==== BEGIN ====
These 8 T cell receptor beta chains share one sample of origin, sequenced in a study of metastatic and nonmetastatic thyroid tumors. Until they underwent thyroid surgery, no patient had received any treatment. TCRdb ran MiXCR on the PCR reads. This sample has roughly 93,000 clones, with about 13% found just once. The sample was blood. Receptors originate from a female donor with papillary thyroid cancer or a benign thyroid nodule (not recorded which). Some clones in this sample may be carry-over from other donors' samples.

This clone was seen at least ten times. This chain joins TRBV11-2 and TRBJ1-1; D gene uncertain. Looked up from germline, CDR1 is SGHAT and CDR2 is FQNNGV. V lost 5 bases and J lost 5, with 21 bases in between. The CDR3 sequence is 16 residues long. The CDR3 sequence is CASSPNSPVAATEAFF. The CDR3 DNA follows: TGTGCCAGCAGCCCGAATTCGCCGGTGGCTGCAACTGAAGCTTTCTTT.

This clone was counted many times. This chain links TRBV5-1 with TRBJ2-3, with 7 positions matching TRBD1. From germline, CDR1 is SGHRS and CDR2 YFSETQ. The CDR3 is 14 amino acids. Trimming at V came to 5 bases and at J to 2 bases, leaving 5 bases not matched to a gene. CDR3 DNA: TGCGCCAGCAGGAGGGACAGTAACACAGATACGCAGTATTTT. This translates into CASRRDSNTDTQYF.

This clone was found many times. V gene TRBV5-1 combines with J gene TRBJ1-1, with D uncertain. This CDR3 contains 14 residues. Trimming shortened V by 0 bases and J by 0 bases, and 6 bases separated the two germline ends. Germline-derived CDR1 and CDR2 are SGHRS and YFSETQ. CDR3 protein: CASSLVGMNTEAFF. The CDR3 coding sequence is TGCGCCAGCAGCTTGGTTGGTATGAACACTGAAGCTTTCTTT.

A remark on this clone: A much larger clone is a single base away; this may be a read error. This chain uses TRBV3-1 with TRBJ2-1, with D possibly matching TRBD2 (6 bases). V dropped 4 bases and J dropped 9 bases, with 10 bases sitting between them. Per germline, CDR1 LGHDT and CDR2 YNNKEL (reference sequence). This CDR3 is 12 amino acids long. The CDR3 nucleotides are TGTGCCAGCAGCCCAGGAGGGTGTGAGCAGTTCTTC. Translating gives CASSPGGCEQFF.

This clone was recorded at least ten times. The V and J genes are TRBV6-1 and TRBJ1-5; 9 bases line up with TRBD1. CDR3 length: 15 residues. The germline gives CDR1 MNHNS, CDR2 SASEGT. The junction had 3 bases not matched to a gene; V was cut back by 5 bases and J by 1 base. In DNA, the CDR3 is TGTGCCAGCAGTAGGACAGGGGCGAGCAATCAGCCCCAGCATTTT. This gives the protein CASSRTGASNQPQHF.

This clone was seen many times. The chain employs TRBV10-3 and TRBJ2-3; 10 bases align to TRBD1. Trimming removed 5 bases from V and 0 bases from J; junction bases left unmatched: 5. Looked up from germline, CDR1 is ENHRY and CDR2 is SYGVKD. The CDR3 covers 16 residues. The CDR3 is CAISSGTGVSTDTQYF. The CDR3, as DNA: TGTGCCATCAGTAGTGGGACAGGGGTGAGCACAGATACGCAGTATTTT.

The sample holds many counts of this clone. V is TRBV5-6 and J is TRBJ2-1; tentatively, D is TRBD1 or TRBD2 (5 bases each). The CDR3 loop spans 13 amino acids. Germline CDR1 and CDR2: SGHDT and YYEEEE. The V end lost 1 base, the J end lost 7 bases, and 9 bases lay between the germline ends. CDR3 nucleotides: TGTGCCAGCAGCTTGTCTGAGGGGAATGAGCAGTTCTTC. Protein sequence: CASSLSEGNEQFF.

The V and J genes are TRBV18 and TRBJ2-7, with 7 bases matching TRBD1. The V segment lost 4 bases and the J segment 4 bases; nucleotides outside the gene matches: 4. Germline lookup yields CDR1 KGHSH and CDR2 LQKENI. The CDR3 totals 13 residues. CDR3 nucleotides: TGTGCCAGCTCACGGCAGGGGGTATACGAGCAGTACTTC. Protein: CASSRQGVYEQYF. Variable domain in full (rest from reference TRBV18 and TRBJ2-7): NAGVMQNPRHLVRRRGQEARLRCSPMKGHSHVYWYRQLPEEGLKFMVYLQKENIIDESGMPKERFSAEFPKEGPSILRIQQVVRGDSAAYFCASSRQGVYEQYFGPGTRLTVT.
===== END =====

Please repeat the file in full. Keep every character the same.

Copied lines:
These 8 T cell receptor beta chains share one sample of origin, sequenced in a study of metastatic and nonmetastatic thyroid tumors. Until they underwent thyroid surgery, no patient had received any treatment. TCRdb ran MiXCR on the PCR reads. This sample has roughly 93,000 clones, with about 13% found just once. The sample was blood. Receptors originate from a female donor with papillary thyroid cancer or a benign thyroid nodule (not recorded which). Some clones in this sample may be carry-over from other donors' samples.

This clone was seen at least ten times. This chain joins TRBV11-2 and TRBJ1-1; D gene uncertain. Looked up from germline, CDR1 is SGHAT and CDR2 is FQNNGV. V lost 5 bases and J lost 5, with 21 bases in between. The CDR3 sequence is 16 residues long. The CDR3 sequence is CASSPNSPVAATEAFF. The CDR3 DNA follows: TGTGCCAGCAGCCCGAATTCGCCGGTGGCTGCAACTGAAGCTTTCTTT.

This clone was counted many times. This chain links TRBV5-1 with TRBJ2-3, with 7 positions matching TRBD1. From germline, CDR1 is SGHRS and CDR2 YFSETQ. The CDR3 is 14 amino acids. Trimming at V came to 5 bases and at J to 2 bases, leaving 5 bases not matched to a gene. CDR3 DNA: TGCGCCAGCAGGAGGGACAGTAACACAGATACGCAGTATTTT. This translates into CASRRDSNTDTQYF.

This clone was found many times. V gene TRBV5-1 combines with J gene TRBJ1-1, with D uncertain. This CDR3 contains 14 residues. Trimming shortened V by 0 bases and J by 0 bases, and 6 bases separated the two germline ends. Germline-derived CDR1 and CDR2 are SGHRS and YFSETQ. CDR3 protein: CASSLVGMNTEAFF. The CDR3 coding sequence is TGCGCCAGCAGCTTGGTTGGTATGAACACTGAAGCTTTCTTT.

A remark on this clone: A much larger clone is a single base away; this may be a read error. This chain uses TRBV3-1 with TRBJ2-1, with D possibly matching TRBD2 (6 bases). V dropped 4 bases and J dropped 9 bases, with 10 bases sitting between them. Per germline, CDR1 LGHDT and CDR2 YNNKEL (reference sequence). This CDR3 is 12 amino acids long. The CDR3 nucleotides are TGTGCCAGCAGCCCAGGAGGGTGTGAGCAGTTCTTC. Translating gives CASSPGGCEQFF.

This clone was recorded at least ten times. The V and J genes are TRBV6-1 and TRBJ1-5; 9 bases line up with TRBD1. CDR3 length: 15 residues. The germline gives CDR1 MNHNS, CDR2 SASEGT. The junction had 3 bases not matched to a gene; V was cut back by 5 bases and J by 1 base. In DNA, the CDR3 is TGTGCCAGCAGTAGGACAGGGGCGAGCAATCAGCCCCAGCATTTT. This gives the protein CASSRTGASNQPQHF.

This clone was seen many times. The chain employs TRBV10-3 and TRBJ2-3; 10 bases align to TRBD1. Trimming removed 5 bases from V and 0 bases from J; junction bases left unmatched: 5. Looked up from germline, CDR1 is ENHRY and CDR2 is SYGVKD. The CDR3 covers 16 residues. The CDR3 is CAISSGTGVSTDTQYF. The CDR3, as DNA: TGTGCCATCAGTAGTGGGACAGGGGTGAGCACAGATACGCAGTATTTT.

The sample holds many counts of this clone. V is TRBV5-6 and J is TRBJ2-1; tentatively, D is TRBD1 or TRBD2 (5 bases each). The CDR3 loop spans 13 amino acids. Germline CDR1 and CDR2: SGHDT and YYEEEE. The V end lost 1 base, the J end lost 7 bases, and 9 bases lay between the germline ends. CDR3 nucleotides: TGTGCCAGCAGCTTGTCTGAGGGGAATGAGCAGTTCTTC. Protein sequence: CASSLSEGNEQFF.

The V and J genes are TRBV18 and TRBJ2-7, with 7 bases matching TRBD1. The V segment lost 4 bases and the J segment 4 bases; nucleotides outside the gene matches: 4. Germline lookup yields CDR1 KGHSH and CDR2 LQKENI. The CDR3 totals 13 residues. CDR3 nucleotides: TGTGCCAGCTCACGGCAGGGGGTATACGAGCAGTACTTC. Protein: CASSRQGVYEQYF. Variable domain in full (rest from reference TRBV18 and TRBJ2-7): NAGVMQNPRHLVRRRGQEARLRCSPMKGHSHVYWYRQLPEEGLKFMVYLQKENIIDESGMPKERFSAEFPKEGPSILRIQQVVRGDSAAYFCASSRQGVYEQYFGPGTRLTVT.